With nearly 170 million residents, Bangladesh is one of the most densely populated nations in the world. Nearly half of its residents work on or live around farms, and rice crops are critical to feeding that population.

So when researchers from the University of Washington and Bangladesh’s Ministry of Agriculture joined forces to use data from NASA and its partners to help the country’s rice farmers, the potential benefit was substantial. Through their IRAS program, short for the Integrated Rice Advisory System, researchers from UW and Bangladesh use satellite data to deliver information to farmers about how much water they are using, how much they have, and how much their crops need. The program is funded by Bangladesh’s Department of Agricultural Extension.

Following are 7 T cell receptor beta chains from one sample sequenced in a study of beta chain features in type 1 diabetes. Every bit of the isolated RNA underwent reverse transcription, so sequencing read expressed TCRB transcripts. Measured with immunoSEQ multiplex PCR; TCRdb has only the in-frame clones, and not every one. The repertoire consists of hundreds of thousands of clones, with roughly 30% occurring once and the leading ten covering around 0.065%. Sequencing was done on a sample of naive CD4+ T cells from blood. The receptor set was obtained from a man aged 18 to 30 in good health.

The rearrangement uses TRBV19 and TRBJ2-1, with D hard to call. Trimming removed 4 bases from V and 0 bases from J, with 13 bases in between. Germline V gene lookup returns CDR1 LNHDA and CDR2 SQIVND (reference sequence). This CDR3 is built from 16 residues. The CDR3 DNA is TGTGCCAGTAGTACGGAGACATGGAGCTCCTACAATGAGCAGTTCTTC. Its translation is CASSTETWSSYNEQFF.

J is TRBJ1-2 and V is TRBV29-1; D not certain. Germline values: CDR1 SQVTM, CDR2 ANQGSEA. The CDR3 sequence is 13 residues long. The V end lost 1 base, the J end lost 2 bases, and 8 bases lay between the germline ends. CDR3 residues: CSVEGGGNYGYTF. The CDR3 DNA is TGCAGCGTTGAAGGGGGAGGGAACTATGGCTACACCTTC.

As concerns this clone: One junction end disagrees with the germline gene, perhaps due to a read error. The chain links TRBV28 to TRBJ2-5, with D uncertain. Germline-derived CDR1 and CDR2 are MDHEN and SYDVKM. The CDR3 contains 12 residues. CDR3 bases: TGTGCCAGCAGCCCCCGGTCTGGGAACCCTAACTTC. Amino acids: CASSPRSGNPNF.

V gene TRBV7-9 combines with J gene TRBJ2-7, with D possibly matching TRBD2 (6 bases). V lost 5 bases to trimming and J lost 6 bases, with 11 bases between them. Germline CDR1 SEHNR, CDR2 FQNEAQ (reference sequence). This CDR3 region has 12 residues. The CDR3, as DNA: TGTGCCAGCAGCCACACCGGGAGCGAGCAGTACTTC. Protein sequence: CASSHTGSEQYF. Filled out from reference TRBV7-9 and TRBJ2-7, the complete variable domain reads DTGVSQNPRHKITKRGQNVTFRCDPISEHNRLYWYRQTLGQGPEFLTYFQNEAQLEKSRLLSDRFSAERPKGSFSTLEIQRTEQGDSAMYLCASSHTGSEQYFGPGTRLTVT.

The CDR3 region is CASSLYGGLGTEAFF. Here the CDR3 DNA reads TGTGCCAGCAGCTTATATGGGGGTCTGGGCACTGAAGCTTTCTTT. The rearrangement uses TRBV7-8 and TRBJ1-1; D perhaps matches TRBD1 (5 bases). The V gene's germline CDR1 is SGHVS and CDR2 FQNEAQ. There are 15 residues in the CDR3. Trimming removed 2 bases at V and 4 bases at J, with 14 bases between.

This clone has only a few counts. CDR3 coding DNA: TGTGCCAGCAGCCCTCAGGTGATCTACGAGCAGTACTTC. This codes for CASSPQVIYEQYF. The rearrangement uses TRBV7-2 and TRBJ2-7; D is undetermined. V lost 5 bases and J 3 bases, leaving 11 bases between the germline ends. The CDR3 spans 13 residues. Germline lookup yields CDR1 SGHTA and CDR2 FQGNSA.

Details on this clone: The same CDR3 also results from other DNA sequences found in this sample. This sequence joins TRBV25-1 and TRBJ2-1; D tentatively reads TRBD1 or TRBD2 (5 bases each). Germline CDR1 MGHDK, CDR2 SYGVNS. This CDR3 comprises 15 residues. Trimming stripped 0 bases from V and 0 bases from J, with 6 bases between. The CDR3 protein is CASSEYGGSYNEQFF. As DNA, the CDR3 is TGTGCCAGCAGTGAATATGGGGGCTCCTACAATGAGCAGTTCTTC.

Rice is an essential crop in Bangladesh, and cultivating it requires a lot of water and fuel. During the country’s dry season, which takes place from January to June, farmers typically pump groundwater from aquifers. Pumping is expensive, and it usually requires burning fuels that release carbon dioxide into the atmosphere.

Source: ENN

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